Hide Antivir Scans, Updates and Advertisement
You may remember that I'm not a huge fan of antivirus software and have none installed on my computer. While some call this foolish it does make sense to me. I did use Antivir for some time to check it out and see what it can do and think it is a fine piece of security software. What bothered me a lot were the update windows and daily scheduled scans that would pop up in inappropriate moments.
The software displays a popup after each update that asks you to consider upgrading to the premium version of Antivir. If it would popup from time to time fine but this thing is popping up after every update and the updates are scheduled daily.
But before I'm telling you how to disable the advertisement popup I would like to explain how to hide the update and scan windows so that they run silently in the background.
Open Antivir and click on the Scheduler tab in the program interface. You see a list of scheduled jobs, by default two jobs are present. One is the daily update and the other a full system scan. Take note of the display mode which is maximized for the system scan and minimized for the update.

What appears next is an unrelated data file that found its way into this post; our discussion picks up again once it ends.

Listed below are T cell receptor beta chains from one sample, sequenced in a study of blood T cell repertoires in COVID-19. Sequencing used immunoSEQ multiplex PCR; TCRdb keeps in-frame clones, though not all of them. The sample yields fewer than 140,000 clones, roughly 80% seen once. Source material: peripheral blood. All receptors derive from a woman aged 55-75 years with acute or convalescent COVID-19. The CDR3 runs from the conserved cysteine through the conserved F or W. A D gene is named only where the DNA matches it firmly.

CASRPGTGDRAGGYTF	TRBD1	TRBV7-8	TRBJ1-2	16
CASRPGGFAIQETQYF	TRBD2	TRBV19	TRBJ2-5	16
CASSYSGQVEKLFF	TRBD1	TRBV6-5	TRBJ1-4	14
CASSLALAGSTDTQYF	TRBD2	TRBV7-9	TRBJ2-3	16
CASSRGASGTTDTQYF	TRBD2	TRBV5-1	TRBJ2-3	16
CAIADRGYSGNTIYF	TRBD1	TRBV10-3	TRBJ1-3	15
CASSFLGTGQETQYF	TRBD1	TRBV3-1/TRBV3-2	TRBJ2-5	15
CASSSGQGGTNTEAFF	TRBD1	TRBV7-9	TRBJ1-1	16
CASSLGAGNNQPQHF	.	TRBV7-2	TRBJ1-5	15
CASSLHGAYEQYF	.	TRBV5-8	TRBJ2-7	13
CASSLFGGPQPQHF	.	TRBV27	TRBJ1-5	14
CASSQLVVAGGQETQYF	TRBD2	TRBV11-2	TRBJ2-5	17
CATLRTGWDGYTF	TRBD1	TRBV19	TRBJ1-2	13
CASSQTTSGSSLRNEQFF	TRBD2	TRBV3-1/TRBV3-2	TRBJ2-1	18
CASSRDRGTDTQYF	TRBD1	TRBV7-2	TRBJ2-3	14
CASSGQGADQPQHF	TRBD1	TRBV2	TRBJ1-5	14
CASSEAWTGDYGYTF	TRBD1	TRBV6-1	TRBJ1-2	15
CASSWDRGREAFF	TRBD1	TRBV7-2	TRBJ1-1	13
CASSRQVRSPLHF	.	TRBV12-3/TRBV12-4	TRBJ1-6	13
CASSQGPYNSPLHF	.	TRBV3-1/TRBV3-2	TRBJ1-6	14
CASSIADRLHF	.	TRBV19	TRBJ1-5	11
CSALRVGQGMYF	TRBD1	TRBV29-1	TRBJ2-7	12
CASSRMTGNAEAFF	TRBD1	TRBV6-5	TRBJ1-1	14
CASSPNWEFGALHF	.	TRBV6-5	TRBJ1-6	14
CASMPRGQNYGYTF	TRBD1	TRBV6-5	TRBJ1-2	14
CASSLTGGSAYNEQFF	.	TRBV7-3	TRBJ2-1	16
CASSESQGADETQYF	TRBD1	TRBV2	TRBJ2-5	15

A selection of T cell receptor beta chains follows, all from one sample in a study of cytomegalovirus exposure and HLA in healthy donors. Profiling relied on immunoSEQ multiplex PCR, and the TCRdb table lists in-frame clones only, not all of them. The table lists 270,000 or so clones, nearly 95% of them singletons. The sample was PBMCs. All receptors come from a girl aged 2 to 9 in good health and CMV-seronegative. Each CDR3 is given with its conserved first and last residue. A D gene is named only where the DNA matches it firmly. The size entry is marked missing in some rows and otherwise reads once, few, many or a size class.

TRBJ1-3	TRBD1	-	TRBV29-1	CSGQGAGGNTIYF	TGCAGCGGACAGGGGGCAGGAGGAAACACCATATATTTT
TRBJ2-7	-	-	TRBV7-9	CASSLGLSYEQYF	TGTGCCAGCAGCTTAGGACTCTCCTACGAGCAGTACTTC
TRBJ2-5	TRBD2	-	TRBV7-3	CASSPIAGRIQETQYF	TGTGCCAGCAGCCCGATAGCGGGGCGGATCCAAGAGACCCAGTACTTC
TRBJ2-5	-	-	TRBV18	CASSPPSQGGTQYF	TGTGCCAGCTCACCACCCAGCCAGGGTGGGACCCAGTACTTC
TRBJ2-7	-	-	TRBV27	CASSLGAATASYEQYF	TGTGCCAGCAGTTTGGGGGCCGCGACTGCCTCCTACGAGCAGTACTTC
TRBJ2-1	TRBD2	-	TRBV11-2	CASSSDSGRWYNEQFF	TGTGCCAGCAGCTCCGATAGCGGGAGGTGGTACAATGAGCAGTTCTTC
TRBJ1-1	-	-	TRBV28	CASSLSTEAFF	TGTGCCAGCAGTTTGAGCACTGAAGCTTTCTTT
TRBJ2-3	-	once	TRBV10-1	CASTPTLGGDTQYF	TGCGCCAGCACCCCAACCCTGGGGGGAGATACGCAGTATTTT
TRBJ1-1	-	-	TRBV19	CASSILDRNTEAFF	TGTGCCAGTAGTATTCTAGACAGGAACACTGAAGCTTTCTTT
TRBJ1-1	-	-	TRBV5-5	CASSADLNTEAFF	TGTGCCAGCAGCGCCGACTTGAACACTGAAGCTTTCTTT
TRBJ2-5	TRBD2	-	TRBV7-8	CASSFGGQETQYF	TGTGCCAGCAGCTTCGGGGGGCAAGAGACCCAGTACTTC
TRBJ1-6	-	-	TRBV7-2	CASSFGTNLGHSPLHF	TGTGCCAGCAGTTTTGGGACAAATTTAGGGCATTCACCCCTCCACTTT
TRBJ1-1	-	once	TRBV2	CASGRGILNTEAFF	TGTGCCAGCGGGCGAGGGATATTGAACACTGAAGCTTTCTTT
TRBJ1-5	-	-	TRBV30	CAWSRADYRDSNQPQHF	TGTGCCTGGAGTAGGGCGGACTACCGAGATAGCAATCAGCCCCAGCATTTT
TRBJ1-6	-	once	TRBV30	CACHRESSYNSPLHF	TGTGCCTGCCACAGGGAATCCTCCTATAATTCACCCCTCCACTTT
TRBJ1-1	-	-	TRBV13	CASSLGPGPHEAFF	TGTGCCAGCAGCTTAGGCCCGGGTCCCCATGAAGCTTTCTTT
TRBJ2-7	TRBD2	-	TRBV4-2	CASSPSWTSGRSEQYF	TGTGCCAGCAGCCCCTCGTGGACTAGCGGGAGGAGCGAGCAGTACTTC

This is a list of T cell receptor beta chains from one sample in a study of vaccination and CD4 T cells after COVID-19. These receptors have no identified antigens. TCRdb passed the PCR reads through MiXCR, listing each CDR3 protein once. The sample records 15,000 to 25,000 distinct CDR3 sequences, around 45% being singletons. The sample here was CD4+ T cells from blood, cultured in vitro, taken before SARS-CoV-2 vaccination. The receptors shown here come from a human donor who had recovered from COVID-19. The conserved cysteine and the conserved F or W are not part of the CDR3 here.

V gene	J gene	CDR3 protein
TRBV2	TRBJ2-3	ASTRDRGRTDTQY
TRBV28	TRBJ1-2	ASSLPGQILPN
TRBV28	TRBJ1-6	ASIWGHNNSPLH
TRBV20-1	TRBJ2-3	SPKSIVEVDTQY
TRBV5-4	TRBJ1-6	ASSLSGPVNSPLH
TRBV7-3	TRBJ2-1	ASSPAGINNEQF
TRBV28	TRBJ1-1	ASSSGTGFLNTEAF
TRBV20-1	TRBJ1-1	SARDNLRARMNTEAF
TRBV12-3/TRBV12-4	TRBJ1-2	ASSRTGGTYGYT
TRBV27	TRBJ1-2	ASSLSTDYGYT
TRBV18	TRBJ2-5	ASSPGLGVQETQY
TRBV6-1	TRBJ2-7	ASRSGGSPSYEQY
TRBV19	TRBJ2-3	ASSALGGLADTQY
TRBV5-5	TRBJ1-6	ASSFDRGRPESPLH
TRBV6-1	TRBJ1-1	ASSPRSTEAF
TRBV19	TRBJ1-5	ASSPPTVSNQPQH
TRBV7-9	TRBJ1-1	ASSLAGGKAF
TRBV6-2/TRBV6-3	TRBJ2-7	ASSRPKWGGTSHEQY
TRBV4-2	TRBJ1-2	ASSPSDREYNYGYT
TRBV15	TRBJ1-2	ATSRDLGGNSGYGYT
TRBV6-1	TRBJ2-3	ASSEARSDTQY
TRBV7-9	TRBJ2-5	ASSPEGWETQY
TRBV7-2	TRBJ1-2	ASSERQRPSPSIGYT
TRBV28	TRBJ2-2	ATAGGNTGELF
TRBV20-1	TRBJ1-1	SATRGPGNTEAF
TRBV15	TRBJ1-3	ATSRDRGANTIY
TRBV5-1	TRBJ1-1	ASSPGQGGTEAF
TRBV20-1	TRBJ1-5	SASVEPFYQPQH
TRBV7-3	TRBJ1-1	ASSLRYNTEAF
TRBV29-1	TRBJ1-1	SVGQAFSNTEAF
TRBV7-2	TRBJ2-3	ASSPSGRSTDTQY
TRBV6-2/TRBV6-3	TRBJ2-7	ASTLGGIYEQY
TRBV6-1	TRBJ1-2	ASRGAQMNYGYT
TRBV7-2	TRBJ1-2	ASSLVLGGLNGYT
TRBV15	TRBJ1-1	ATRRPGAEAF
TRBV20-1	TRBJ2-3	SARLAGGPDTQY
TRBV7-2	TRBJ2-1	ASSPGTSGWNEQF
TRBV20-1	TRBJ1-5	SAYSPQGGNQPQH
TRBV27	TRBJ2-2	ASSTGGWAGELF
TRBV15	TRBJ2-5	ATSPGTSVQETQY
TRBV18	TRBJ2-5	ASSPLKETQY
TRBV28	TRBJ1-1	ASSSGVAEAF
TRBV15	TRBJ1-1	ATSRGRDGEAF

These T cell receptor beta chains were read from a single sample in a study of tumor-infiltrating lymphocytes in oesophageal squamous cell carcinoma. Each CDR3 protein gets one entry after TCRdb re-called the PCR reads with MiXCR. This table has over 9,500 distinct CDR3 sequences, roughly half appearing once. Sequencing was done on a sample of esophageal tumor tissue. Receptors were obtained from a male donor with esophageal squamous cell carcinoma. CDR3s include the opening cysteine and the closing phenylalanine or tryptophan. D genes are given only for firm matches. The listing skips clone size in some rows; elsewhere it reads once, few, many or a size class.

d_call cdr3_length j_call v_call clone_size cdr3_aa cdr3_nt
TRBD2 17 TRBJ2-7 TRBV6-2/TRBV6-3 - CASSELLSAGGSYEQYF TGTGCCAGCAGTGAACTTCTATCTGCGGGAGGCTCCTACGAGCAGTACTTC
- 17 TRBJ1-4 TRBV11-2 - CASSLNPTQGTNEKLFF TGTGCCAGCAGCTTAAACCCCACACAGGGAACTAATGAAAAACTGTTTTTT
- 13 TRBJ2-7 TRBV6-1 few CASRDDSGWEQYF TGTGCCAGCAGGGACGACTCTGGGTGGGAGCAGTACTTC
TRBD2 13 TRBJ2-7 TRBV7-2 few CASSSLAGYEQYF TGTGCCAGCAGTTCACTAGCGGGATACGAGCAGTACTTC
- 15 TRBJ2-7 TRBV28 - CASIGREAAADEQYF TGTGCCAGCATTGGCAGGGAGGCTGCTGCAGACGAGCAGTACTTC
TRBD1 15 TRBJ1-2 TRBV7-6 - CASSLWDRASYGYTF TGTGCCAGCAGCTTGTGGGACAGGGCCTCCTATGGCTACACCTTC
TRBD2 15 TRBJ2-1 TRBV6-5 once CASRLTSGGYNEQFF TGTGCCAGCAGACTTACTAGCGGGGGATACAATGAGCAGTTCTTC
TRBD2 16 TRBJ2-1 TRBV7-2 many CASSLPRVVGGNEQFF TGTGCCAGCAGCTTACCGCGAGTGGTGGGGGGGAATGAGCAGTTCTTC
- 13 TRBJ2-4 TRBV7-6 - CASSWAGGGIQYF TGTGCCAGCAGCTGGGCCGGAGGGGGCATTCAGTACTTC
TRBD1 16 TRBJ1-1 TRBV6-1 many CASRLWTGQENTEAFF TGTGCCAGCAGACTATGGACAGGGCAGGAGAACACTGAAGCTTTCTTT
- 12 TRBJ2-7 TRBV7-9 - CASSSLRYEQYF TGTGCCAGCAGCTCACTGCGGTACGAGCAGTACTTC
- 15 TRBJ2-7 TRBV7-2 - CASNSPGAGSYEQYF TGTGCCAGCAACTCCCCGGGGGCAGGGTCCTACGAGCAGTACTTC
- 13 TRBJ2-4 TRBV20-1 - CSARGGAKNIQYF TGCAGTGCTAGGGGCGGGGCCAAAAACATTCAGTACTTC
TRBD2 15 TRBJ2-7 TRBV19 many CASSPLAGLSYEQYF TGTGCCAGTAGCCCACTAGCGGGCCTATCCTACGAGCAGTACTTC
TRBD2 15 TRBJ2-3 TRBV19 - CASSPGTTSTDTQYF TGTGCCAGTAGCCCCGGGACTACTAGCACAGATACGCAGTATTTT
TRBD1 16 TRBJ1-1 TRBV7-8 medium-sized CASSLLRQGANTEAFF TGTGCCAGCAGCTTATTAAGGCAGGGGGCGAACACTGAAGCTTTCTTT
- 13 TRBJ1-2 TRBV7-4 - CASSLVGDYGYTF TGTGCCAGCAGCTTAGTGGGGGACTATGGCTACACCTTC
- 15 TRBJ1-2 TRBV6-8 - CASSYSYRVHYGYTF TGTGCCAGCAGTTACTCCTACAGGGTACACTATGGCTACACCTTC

Right-click one job and select Edit Job from the menu. Click Next a couple of times until you reach the Display Mode setting. Click on the pulldown menu and select Invisible. Repeat the process for the other job as well.
The popups cannot be deactivated in the software. They are connected to the file avnotify.exe in the Antivir directory. You cannot delete that file because it is downloaded with each update. A working solution is to set a new security rule to disallow the execution of this file.
Right-click the file avnotify.exe and select Properties from the menu. Click on the security tab and mark your user account. Now check Deny on Read & Execute which should disable the popups. I actually have not tested it that way but it should work fine. I did use secpol.msc instead which is unfortunately only available in Windows XP Pro, hence the other method that should work on all versions.Advertisement